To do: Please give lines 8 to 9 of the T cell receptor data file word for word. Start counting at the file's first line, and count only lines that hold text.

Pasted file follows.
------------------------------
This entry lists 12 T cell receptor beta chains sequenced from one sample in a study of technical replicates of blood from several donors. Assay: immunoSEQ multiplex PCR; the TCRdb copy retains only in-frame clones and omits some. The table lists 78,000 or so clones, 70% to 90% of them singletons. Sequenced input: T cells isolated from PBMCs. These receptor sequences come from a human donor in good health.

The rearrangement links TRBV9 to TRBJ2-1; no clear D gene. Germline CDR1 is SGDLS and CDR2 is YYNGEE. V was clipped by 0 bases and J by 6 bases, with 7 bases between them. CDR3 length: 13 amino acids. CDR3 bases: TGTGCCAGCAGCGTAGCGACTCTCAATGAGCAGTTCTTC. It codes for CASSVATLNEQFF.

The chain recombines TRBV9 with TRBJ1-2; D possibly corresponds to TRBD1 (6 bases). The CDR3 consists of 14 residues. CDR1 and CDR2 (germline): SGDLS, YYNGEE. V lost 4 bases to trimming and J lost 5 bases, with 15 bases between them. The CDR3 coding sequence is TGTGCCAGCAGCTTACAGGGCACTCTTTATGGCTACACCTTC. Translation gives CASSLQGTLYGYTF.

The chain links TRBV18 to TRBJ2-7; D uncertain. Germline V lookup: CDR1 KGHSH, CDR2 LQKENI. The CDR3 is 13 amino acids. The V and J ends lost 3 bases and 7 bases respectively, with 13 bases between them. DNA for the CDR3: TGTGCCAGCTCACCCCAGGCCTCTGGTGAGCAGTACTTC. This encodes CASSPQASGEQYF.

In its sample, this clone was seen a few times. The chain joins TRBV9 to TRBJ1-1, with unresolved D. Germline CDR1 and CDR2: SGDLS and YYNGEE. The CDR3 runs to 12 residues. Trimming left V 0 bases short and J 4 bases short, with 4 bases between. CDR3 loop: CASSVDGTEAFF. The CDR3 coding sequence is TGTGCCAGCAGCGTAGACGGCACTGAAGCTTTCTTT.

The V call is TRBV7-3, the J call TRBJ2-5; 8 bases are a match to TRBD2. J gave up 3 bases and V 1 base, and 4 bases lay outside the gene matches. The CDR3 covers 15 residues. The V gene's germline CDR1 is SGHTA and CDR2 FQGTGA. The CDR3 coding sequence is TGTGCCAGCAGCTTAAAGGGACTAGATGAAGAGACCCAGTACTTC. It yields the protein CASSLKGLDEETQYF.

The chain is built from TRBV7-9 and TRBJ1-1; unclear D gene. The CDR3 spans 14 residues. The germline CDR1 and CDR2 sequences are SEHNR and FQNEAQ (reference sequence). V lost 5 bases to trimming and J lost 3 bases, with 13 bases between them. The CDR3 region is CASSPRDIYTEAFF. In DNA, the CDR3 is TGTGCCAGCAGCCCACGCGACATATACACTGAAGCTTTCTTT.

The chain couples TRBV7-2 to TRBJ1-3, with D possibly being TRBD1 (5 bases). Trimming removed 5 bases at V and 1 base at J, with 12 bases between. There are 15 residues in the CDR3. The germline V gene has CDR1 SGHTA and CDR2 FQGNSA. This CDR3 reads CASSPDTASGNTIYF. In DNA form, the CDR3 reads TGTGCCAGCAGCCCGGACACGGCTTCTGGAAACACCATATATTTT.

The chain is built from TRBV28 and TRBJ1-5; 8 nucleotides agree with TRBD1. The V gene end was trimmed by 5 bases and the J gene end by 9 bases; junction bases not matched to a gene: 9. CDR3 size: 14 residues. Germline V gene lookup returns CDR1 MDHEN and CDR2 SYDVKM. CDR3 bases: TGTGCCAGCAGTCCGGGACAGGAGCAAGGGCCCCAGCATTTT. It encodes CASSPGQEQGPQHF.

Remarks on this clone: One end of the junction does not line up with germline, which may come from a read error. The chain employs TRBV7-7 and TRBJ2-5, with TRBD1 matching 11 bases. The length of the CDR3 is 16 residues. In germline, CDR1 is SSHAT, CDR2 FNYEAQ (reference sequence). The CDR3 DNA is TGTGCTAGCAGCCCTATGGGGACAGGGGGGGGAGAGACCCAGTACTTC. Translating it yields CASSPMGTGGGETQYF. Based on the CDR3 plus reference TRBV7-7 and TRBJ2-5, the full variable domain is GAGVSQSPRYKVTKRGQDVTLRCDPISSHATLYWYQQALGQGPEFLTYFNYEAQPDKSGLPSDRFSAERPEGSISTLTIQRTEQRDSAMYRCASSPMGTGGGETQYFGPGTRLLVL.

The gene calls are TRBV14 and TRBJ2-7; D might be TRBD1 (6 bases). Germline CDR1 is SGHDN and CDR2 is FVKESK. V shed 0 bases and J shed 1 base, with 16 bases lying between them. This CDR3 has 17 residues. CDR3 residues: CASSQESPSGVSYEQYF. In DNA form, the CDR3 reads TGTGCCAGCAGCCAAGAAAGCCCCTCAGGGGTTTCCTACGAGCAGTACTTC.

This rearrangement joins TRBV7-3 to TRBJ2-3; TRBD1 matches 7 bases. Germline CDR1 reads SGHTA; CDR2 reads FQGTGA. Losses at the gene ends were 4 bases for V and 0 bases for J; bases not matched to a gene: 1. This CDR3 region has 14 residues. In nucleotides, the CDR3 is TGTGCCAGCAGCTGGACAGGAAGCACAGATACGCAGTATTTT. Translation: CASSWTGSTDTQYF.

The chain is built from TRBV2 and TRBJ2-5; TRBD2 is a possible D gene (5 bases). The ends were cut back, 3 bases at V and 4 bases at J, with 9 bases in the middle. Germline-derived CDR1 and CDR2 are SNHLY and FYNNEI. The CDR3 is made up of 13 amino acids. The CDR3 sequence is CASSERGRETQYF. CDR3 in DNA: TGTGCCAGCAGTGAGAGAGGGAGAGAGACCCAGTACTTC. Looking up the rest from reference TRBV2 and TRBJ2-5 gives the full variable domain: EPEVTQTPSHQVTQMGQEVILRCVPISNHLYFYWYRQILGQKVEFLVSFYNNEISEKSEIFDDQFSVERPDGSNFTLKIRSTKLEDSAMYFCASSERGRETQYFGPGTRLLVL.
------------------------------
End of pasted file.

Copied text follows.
The chain couples TRBV7-2 to TRBJ1-3, with D possibly being TRBD1 (5 bases). Trimming removed 5 bases at V and 1 base at J, with 12 bases between. There are 15 residues in the CDR3. The germline V gene has CDR1 SGHTA and CDR2 FQGNSA. This CDR3 reads CASSPDTASGNTIYF. In DNA form, the CDR3 reads TGTGCCAGCAGCCCGGACACGGCTTCTGGAAACACCATATATTTT.

The chain is built from TRBV28 and TRBJ1-5; 8 nucleotides agree with TRBD1. The V gene end was trimmed by 5 bases and the J gene end by 9 bases; junction bases not matched to a gene: 9. CDR3 size: 14 residues. Germline V gene lookup returns CDR1 MDHEN and CDR2 SYDVKM. CDR3 bases: TGTGCCAGCAGTCCGGGACAGGAGCAAGGGCCCCAGCATTTT. It encodes CASSPGQEQGPQHF.